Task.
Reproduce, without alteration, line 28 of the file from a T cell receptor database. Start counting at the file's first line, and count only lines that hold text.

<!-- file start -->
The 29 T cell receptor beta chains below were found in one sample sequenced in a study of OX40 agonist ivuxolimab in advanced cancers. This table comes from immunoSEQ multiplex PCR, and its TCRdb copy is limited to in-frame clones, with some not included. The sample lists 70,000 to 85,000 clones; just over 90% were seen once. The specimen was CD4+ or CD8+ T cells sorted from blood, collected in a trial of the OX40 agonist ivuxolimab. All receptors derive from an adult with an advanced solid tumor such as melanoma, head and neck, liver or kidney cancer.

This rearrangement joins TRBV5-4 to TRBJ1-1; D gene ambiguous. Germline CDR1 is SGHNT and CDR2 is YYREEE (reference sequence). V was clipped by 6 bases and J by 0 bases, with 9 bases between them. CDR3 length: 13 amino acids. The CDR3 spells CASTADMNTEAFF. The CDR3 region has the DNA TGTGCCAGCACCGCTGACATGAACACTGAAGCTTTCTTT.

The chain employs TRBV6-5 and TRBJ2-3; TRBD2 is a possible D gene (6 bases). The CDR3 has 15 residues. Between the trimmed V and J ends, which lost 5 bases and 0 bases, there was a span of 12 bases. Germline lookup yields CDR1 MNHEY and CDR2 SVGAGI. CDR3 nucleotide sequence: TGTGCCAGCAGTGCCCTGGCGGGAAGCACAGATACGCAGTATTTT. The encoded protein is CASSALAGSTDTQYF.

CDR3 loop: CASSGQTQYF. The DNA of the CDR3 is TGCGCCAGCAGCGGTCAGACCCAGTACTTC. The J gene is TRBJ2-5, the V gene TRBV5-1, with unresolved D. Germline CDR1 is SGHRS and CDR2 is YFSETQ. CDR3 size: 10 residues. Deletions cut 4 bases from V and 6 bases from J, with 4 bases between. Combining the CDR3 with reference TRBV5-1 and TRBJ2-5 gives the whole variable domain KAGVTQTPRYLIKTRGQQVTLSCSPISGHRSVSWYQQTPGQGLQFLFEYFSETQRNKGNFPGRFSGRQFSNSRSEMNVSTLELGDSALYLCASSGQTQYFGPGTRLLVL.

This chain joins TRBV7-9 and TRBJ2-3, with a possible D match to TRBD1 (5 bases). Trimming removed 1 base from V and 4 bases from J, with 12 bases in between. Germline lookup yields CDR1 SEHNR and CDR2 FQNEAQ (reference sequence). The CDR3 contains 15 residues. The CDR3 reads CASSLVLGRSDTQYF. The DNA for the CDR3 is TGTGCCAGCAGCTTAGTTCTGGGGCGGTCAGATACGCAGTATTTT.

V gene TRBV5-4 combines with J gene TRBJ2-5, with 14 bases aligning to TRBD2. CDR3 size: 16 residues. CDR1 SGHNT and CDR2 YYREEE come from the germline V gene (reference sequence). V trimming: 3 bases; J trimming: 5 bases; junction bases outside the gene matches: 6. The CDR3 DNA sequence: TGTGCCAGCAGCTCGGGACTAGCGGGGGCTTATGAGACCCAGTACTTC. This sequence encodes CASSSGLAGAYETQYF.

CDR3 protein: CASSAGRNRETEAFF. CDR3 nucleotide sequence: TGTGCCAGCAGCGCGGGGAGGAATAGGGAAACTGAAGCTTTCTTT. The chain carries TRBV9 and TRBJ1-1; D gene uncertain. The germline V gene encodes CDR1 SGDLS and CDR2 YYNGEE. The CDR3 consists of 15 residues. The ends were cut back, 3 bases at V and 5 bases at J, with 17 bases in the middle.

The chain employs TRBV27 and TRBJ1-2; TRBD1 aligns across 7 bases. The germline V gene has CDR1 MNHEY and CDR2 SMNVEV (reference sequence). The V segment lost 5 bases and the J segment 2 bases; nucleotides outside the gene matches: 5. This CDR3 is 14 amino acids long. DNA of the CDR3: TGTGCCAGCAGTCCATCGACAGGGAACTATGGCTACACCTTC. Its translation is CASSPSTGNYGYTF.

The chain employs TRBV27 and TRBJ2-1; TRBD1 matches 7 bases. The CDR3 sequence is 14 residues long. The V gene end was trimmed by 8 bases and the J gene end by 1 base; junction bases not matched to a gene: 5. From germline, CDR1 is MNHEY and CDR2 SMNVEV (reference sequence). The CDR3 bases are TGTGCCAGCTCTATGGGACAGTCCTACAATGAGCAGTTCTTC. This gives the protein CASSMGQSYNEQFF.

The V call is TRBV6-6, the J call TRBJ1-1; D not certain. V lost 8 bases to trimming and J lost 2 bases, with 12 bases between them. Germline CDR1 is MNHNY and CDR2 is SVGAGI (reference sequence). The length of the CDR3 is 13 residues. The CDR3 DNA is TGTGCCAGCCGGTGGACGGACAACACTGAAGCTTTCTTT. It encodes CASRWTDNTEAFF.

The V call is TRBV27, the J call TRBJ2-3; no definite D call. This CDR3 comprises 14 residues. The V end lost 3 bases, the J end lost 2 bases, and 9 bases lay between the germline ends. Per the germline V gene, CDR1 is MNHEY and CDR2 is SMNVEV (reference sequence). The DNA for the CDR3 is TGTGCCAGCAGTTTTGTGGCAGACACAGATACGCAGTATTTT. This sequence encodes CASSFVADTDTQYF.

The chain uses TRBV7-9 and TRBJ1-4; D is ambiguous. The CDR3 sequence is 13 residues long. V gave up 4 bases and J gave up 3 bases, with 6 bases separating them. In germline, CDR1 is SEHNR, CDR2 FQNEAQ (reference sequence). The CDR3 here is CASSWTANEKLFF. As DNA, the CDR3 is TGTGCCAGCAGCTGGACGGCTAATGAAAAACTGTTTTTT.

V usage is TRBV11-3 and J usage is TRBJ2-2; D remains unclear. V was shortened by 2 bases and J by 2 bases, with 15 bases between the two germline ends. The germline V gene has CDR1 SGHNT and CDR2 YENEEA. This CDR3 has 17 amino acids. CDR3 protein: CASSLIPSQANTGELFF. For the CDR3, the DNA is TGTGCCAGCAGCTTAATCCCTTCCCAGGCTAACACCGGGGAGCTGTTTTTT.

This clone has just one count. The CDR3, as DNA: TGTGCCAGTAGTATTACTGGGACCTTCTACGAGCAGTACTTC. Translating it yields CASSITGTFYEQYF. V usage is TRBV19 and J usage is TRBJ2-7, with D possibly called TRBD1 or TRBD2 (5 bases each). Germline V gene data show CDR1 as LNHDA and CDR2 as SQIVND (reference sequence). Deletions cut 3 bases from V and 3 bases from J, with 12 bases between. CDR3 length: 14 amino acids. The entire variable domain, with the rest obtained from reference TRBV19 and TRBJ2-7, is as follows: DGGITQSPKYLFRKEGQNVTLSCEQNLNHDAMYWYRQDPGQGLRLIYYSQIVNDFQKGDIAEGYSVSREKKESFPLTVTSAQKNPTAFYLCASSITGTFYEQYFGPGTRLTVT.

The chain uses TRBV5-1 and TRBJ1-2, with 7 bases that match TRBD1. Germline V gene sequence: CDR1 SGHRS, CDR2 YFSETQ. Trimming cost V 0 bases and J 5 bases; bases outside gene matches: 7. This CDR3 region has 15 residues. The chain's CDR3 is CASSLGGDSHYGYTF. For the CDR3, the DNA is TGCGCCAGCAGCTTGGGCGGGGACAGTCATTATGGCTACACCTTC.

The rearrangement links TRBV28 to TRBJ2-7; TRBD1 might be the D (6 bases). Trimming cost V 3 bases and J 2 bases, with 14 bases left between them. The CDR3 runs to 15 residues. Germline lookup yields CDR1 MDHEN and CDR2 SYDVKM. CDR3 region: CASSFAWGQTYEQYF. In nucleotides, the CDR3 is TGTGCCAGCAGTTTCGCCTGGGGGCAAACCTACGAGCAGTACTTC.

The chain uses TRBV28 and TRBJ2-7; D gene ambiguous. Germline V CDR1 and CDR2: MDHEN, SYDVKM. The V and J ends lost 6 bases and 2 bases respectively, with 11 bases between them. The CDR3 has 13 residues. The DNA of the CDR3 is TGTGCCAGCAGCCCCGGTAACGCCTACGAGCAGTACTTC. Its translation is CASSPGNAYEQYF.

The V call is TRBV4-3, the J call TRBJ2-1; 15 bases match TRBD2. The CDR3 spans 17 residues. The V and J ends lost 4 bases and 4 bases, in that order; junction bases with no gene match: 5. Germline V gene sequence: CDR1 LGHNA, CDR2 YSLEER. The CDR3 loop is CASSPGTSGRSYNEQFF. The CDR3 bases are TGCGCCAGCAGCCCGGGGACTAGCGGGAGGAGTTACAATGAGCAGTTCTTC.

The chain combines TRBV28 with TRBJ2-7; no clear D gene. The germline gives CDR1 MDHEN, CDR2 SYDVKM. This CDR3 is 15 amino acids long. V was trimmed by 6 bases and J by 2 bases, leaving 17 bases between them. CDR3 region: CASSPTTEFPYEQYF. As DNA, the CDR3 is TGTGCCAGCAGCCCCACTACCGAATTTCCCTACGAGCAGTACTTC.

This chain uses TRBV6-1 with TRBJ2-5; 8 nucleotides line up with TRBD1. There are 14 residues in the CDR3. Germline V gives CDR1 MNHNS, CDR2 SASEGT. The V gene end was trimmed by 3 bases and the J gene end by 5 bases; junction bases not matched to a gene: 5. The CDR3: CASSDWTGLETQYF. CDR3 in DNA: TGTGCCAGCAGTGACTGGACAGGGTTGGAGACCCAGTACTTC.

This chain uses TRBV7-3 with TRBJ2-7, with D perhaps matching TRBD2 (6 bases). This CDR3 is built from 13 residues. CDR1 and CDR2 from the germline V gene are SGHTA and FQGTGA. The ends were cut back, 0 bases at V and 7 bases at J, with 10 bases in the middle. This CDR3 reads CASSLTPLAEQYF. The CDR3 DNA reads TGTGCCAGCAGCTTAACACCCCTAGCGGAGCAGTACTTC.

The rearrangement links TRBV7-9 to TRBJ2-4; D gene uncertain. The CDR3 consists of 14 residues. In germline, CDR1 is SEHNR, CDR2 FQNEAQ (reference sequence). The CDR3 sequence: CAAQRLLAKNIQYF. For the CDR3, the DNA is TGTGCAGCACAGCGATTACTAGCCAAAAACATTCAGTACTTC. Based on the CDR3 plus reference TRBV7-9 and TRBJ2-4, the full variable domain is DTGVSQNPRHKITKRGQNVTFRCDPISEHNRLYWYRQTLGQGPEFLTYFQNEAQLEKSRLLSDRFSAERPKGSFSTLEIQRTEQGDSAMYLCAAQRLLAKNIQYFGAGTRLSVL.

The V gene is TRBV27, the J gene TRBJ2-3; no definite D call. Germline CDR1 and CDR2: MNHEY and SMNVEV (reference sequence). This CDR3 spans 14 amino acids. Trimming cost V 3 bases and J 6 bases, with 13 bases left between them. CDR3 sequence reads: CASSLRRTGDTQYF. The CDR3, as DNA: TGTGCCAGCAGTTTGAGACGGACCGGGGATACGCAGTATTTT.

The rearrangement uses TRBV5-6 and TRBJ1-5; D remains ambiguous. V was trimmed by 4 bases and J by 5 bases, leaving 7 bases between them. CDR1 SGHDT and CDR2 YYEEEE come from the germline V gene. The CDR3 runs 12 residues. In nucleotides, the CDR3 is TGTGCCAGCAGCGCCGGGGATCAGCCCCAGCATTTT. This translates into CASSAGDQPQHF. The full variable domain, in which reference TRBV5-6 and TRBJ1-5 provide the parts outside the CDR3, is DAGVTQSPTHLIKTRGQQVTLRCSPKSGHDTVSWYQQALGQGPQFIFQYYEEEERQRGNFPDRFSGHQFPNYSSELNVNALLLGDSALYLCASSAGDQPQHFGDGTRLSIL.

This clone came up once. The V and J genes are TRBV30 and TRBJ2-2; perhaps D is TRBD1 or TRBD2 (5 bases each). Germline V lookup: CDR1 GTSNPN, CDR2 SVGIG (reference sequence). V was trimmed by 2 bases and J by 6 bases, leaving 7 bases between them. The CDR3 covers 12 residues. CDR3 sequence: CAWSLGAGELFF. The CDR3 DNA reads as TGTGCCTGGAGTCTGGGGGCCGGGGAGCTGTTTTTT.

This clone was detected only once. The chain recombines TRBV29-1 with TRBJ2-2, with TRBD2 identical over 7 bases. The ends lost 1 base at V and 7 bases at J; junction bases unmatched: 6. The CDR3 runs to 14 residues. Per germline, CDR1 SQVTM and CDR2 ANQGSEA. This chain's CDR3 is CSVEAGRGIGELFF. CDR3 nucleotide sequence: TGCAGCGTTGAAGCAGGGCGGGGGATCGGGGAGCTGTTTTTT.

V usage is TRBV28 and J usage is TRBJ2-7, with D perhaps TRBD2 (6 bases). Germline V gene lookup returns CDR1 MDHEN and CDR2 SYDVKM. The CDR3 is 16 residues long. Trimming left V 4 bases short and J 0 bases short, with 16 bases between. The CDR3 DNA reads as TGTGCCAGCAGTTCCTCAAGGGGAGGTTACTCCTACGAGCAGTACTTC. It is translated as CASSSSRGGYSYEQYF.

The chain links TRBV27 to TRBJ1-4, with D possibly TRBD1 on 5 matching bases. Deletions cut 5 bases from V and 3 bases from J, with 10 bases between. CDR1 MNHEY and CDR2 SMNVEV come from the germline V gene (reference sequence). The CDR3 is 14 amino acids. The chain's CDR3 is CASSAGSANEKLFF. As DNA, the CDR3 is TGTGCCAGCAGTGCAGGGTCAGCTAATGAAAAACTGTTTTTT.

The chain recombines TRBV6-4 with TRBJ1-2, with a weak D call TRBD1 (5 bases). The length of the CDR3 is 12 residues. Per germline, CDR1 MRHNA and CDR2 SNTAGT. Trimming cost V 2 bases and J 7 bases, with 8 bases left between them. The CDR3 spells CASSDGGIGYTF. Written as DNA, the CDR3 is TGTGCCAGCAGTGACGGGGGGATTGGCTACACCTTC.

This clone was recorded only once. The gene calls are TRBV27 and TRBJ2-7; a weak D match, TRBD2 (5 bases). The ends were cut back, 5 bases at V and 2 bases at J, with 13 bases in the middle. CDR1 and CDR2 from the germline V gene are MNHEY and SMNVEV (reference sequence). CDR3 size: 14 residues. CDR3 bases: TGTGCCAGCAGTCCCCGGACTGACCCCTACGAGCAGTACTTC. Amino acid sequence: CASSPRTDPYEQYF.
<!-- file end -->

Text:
The chain links TRBV27 to TRBJ1-4, with D possibly TRBD1 on 5 matching bases. Deletions cut 5 bases from V and 3 bases from J, with 10 bases between. CDR1 MNHEY and CDR2 SMNVEV come from the germline V gene (reference sequence). The CDR3 is 14 amino acids. The chain's CDR3 is CASSAGSANEKLFF. As DNA, the CDR3 is TGTGCCAGCAGTGCAGGGTCAGCTAATGAAAAACTGTTTTTT.